Alternative elections: What happens when someone leaves parliament?

17 October 2023

Photo credit: Victorian Electoral Commission
Photo credit: Victorian Electoral Commission

When a seat in parliament is vacated during a parliamentary term it creates what is known as a casual vacancy. There are three potential election methods used by the Victorian Electoral Commission depending on how the seat has been vacated.

With the Member for Warrandyte stepping down in July and the resignation of the Premier at the end of September from the Legislative Assembly, and an upcoming vacancy in the Legislative Council, several seats have been vacated. The vacant seats in the Legislative Assembly has led to a reshuffle of Cabinet and the opposition frontbench, but how do the vacated seats get filled? What happens next?



The resignation of the Premier will lead to a by-election in the district of Mulgrave, following on from the by-election held in August when the Member for Warrandyte resigned earlier this year.

By-elections are initiated when a member of the Legislative Assembly resigns or cannot complete their term. Only constituents of the affected district cast their votes to choose a new Member of Parliament for their electorate.

To initiate this process, the Speaker of the Legislative Assembly must issue a writ to the Victorian Electoral Commission (VEC). A writ is a legal document that authorises the by-election and provides a concise timeline. The writ for the Warrandyte election, for example, outlined a two month timeline. Constituents of that district have one week to update their details on the electoral roll in preparation for election day.

Similar to general elections at all levels of government, voting is mandatory, and individuals can vote at a polling station on the designated day, visit an early voting centre, or request a postal vote. Typically, within 21 days after the election day, the writ is returned to the Speaker, revealing the name of the elected candidate.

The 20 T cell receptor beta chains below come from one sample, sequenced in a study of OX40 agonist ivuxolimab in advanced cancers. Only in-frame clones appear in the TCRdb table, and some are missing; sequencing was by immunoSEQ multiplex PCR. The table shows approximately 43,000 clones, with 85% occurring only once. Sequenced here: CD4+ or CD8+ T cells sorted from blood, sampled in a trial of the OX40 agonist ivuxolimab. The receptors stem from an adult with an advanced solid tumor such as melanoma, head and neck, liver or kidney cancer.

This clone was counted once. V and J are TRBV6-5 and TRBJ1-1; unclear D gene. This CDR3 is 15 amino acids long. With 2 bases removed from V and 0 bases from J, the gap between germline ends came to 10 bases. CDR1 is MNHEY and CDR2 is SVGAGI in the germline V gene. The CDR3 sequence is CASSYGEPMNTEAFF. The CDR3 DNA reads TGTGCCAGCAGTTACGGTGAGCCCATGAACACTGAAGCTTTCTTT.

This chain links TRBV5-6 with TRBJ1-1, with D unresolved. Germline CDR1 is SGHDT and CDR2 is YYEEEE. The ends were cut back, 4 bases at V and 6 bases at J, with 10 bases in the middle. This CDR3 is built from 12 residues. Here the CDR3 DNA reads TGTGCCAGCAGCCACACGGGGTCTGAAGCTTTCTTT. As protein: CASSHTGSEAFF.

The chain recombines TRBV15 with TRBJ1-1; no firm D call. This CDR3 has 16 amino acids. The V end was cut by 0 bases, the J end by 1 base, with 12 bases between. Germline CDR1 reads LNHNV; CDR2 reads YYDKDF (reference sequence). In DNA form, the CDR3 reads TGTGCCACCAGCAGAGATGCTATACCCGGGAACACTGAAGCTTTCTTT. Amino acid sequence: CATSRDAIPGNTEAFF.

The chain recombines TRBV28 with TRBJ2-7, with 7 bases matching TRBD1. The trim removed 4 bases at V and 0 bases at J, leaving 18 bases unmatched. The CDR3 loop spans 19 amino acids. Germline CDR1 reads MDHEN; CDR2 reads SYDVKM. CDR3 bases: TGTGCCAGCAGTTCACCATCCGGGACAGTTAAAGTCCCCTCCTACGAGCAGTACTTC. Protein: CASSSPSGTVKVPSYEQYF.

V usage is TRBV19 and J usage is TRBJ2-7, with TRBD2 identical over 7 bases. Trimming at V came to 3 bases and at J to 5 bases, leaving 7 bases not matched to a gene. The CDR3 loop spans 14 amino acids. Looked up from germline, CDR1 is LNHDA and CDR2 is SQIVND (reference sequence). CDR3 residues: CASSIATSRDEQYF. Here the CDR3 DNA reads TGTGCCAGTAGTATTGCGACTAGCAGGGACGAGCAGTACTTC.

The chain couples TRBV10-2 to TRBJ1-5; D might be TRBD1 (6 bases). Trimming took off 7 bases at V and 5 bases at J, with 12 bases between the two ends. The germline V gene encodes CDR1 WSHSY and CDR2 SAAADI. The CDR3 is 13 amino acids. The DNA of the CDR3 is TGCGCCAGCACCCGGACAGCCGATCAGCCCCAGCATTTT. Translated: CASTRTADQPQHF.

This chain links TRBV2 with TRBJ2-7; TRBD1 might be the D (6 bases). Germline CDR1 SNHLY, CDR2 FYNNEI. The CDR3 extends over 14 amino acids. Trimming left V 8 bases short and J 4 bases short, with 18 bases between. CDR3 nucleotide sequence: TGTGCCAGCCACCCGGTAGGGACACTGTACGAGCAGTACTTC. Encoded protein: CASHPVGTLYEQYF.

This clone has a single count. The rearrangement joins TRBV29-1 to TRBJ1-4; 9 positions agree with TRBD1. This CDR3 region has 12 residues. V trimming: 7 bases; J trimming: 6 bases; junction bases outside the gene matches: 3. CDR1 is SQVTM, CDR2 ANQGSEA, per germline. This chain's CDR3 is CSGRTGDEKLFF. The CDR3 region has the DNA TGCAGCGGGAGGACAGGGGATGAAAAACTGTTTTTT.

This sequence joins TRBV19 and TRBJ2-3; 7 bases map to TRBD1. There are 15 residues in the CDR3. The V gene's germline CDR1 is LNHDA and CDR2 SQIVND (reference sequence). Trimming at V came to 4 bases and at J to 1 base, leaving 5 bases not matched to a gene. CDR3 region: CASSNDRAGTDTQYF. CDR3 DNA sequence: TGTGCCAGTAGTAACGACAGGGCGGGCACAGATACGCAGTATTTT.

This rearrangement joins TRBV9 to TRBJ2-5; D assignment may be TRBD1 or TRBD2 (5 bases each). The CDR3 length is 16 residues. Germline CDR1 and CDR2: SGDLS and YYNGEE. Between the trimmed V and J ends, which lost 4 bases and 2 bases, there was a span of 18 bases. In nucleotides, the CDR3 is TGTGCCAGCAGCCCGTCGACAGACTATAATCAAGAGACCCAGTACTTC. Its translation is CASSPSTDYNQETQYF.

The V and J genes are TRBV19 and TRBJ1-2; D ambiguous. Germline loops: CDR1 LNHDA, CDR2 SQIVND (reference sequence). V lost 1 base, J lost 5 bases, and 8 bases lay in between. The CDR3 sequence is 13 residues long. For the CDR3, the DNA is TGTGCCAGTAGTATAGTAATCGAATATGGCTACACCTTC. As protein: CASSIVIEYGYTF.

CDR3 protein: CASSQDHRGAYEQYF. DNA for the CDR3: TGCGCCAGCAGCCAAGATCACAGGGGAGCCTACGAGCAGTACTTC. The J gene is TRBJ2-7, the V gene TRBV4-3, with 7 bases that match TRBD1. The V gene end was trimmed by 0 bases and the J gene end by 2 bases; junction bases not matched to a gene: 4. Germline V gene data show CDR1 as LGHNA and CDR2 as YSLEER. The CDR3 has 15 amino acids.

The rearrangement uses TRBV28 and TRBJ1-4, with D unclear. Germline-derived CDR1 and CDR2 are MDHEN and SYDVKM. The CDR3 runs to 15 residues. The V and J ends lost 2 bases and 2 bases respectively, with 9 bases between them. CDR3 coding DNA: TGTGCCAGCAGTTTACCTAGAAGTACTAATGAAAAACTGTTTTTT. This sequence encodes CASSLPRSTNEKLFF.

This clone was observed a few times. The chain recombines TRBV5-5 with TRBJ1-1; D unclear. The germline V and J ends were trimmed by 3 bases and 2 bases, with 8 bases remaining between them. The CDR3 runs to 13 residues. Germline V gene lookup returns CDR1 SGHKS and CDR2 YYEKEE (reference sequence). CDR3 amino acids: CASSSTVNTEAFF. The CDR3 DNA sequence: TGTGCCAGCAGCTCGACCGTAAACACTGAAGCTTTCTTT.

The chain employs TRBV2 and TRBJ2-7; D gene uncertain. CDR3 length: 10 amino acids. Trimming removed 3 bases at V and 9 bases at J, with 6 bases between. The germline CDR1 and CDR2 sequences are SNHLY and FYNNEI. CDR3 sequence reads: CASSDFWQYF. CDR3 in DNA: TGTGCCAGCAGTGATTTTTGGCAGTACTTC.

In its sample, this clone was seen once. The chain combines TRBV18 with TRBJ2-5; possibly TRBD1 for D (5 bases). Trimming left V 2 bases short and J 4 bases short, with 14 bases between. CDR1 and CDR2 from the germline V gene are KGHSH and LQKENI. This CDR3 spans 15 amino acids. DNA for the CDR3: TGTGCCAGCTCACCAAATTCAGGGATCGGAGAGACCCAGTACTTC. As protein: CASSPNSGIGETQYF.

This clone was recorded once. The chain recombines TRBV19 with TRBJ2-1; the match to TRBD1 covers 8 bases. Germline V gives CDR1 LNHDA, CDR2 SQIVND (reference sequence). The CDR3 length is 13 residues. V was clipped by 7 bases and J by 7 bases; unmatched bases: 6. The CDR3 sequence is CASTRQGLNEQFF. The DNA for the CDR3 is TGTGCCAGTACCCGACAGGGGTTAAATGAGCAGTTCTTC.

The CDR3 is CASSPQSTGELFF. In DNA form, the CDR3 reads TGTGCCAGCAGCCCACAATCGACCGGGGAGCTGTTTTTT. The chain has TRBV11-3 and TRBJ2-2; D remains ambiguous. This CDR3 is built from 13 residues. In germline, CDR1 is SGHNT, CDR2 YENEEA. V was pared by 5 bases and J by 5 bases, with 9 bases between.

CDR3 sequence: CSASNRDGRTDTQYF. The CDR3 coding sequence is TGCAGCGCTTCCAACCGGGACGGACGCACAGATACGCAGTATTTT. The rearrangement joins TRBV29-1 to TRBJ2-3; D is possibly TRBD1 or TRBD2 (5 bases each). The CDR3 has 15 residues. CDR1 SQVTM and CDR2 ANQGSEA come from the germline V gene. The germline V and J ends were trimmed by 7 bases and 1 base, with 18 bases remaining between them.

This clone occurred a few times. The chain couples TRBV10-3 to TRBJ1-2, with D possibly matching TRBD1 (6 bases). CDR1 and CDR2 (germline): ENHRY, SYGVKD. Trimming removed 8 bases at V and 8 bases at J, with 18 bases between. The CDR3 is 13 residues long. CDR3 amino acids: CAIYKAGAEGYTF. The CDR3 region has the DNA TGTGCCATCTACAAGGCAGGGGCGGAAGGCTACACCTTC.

The outcome of the by-election may alter the proportion of party members in parliament if the incoming candidate belongs to a different party than the outgoing one. This, in turn, modifies the composition of parliament.

There is always a possibility if there is a minority government—the government forms with the support of the crossbench—and the government loose a seat in a by-election, it could result in a change in government. However, a change in government during a parliamentary term hasn’t happened since the strengthening of the party system in the 1950s, but that wasn’t due to by-elections, but rather by changes to political parties.


Supplementary elections

A supplementary election is held when a lower house election fails. Such circumstances arise when:

  • a candidate passes away between the nomination deadline and the election day
  • if the successful candidate passes away after the election but before being officially declared elected, or
  • when no candidates are nominated.

A separate writ is issued for another election. However, the electoral roll that was prepared for the original election is used.



In the event of a member from the Legislative Council resigning or being unable to complete their term, they are replaced by their party rather than through a by-election or supplementary election process. The party is required to nominate a new person to fill the position, and that person is appointed in a joint sitting of both houses of parliament. This process is known as an appointment.

If the vacating member was an independent (i.e. did not belong to a political party), the joint sitting will elect a new member. In this case, the chosen individual cannot have held membership in a political party in the past five years and must have lived in the region they will be representing for a minimum of 12 months. There is no joint sitting if the vacancy happens within three months of an election.


History of alternative elections in Victoria

In the last 10 years, there have only been six by-elections and one supplementary election.


August 2023 – Warrandyte District
November 2018 – Northcote District
October 2015 – Polwarth & South-West Coast Districts
March 2015 – Gippsland South District
April 2013 – Lyndhurst District

Supplementary election

January 2023 – Narracan District

The VEC have a breakdown of the by-election and supplementary election results from 2007 to present. 

Whilst there have only been seven examples of alternative elections in the last 10 years, they used to be a frequent occurrence, especially in the early days of the Victorian parliament. Alternative elections were triggered for a variety of reasons, such as when members forfeited their seat to run for federal parliament.

You can also visit the VEC for a more detailed History of elections in Victoria or further information about different types of elections, including local council elections.